In her poem, “Battlegrounds,” written at that time, she writes:
I invite the unseen to speak. . . .
In war, not all bodies are returned home
nor graves marked.
I do not usually feel a strong personal pull to the celebration of Memorial Day, but this year – this year – I feel drawn to memorialize not only those who died in active military service, but also those who served and who died by delay, and those many, many others who lost or who gave their lives in service to the yet-to-be-fully-realized idea and ideals of this nation, especially those who died for an America that never was truly America to them, as Langston Hughes framed it.
I’m remembering a friend and long-time neighbor, veteran of the Vietnam War, who took his own life years after his recognized service, the cost of his service that never really ended until he did.
I’m remembering a congregant who suffered for many years the damaging effects in his body of agent orange, though convincing the powers-that-be of the connection to his suffering health took years, persistence, courage.
I’m remembering the Ottowa people of Michigan who fought both against and for the United States over the centuries – the sharpshooters of Company K, a total Ottowa Indian company in the Civil War, whose ancient families had been forced out of so much beautiful and sustaining Michigan landscape, and who themselves had just recently been funneled into a small, impoverished reservation just outside the property my immigrating great grandparents would soon acquire and use to build a life and a legacy in a new country.
I’m remembering the larger body of American Indians and Alaska Natives who, despite the centuries of attempts to eradicate them, are said to have the highest per capita involvement of any population to serve in the US military – remembering Lori Ann Piestewa (PEES-too-wah), a Hopi citizen who was ambushed and taken prisoner in Iraq in 2003 and who died in an Iraqi hospital – the first woman in the US military killed in the Iraq war.
I’m remembering the unseen Nisenan who have fought here for their lives within the violent, roaring sweep of the Gold Rush that also has never really ended, merely changed shape, carried on now in some of our own pursuits of various kinds of riches.
As we find our way through what the Rev. William Barber identifies as the third reconstruction, with its predictable and sobering backlash to perceived progress, even miniscule progress, in racial or caste equity, I’m remembering those seen and unseen, who, generation after generation moved to the front, willing to offer their lives in service of freedom and justice they had never received nor fully known…yes, members of Black regiments, but also those unnumbered at war fronts as simple and as dangerous as lunch counters and school sidewalks. Persons of Chinese, Japanese, Asian and Mexican descent, whose rights were denied or removed even after they had built so much wealth for others and defended the nation’s interests.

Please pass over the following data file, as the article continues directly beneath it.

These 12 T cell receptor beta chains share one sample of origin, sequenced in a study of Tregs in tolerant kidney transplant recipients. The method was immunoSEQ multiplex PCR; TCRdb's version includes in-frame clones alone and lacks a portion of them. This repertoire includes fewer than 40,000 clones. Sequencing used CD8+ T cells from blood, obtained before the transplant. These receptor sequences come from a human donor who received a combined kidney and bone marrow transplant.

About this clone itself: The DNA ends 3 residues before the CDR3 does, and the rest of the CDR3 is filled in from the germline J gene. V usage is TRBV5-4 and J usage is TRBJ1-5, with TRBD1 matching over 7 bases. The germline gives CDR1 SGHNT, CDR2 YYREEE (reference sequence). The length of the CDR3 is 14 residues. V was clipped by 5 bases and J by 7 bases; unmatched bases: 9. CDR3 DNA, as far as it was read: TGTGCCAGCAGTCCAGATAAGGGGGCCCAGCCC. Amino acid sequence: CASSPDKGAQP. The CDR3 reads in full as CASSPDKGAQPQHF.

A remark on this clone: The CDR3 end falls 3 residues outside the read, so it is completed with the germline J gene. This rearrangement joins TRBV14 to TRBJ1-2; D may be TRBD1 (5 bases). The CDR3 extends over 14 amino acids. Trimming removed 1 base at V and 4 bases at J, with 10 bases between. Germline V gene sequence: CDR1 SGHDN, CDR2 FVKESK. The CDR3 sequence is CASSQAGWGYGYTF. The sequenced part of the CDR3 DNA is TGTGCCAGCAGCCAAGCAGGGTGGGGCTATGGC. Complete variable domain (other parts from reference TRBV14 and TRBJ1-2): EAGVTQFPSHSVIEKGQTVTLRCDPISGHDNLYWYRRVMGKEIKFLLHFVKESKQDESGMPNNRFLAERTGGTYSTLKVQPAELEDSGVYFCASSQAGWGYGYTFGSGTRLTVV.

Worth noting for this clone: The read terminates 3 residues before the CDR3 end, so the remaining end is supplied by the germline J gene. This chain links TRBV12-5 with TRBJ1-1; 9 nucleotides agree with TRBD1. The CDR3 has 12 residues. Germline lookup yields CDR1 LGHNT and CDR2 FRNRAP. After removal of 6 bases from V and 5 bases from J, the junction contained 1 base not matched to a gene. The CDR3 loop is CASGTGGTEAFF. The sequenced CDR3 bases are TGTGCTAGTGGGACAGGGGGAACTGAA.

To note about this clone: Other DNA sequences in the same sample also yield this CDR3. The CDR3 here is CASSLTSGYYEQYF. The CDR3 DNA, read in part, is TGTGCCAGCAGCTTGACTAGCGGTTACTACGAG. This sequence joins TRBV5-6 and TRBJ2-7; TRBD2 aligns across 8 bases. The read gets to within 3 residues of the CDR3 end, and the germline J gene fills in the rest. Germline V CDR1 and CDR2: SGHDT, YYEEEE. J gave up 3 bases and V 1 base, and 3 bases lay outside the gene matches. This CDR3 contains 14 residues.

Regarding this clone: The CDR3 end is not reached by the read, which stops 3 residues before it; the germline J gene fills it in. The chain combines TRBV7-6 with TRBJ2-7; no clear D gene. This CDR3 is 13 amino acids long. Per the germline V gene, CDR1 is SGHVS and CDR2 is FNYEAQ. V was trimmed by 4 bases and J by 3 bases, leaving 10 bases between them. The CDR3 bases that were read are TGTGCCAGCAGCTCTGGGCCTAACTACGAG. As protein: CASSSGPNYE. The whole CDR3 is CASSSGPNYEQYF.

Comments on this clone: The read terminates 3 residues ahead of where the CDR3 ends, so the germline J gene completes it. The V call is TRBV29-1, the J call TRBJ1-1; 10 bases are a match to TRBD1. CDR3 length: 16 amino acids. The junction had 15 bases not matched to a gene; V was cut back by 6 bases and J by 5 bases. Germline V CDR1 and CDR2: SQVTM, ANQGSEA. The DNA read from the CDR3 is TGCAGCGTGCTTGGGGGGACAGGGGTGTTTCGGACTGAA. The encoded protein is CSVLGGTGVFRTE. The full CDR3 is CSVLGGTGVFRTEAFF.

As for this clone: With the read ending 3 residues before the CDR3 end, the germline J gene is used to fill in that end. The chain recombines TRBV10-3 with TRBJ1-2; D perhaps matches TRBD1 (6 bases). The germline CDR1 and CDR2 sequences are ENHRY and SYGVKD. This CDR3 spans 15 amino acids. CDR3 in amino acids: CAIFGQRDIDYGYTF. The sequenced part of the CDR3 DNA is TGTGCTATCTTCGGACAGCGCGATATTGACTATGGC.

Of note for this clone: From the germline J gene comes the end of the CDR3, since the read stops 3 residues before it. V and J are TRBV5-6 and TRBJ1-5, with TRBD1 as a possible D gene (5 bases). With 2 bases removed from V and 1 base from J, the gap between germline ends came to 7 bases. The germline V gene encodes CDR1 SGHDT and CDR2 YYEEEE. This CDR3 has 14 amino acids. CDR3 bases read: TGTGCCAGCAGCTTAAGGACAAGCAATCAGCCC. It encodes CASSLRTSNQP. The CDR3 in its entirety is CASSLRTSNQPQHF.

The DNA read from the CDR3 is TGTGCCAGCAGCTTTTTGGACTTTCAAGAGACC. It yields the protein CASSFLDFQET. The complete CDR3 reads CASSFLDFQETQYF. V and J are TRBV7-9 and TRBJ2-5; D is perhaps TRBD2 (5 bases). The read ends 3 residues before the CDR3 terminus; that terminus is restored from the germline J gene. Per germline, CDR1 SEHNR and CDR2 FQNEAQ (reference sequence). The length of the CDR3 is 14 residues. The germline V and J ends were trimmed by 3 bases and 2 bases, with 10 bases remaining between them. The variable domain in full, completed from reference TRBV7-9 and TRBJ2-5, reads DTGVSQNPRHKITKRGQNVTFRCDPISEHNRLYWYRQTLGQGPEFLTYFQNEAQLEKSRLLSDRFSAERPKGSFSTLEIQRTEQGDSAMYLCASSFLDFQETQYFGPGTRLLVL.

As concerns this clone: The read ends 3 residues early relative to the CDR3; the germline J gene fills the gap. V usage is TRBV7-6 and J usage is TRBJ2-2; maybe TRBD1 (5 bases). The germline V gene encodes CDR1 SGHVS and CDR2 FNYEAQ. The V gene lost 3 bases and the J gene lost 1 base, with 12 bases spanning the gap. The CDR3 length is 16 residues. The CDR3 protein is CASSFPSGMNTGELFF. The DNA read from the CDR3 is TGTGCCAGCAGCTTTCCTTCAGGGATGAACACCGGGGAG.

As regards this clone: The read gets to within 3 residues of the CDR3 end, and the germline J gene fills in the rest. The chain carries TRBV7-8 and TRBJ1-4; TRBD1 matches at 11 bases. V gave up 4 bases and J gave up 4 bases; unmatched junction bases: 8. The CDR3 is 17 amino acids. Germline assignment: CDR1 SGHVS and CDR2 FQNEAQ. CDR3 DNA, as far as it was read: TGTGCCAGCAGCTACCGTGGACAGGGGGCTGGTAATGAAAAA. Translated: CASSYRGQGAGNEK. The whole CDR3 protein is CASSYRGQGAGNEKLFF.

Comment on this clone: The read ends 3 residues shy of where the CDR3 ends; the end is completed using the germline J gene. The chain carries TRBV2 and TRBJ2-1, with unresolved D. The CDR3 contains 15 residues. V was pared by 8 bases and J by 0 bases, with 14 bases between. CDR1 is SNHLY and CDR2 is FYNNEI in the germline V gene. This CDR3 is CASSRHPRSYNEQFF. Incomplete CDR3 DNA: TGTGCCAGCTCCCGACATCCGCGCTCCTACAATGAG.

I’m remembering those who continue to put their lives on the line for the America they believe is possible.
I’m remembering, too, those like my father’s cousin, who fought, willingly or unwillingly, in the US armed services, to protect a world, a people, a nation, an ideal, a pride, a principle…
Who are you remembering this Memorial Day weekend?
Dear loved ones?
Some of the unseen? In graves unmarked by memory?
I don’t usually do much memorializing on Memorial Day, but I think I WILL go to a cemetery tomorrow…the large cemetery near my home, or the Jewish cemetery on the hill in Grass Valley, or one of the old quiet rural cemeteries under the beautiful pines. I’ll take some of the pink peonies in the yard, and look for a grave, feel for a grave that somehow speaks to me of sacrifice for something beyond oneself, and I will do my best to remember, so that the sacrifices of which I do know of will not be lost on me…
Before I leave that cemetery, I think I will hum taps…to my dad’s cousin, to the seen and unseen, to the remembered and unremembered…in the hopes that they do sleep in peace, and that their legacies might encourage my own commitment to both justice and peace, that they might speak to me in my heart and soul about dying, about what matters, about remembering well, that I might be heart-centered and ready for the journey to come.
May your own Memorial Day rituals center your heart, and ready you for the journey.
So may we be.
Works Cited, Referenced, Consulted
Remembering Well. A short article by Paul S. Sawyer about his time playing Taps for a local cemetery.
One of the Earliest Memorial Day Ceremonies was Held by Freed African Americans. A brief history by Dave Roos on one of the first Memorial Day ceremonies, which was observed by African Americans honoring fallen Union soldiers.
Battlegrounds. A poem about Xochitl-Julisa Bermejo’s wandering through the cemetery at the Gettysburg National Military Park.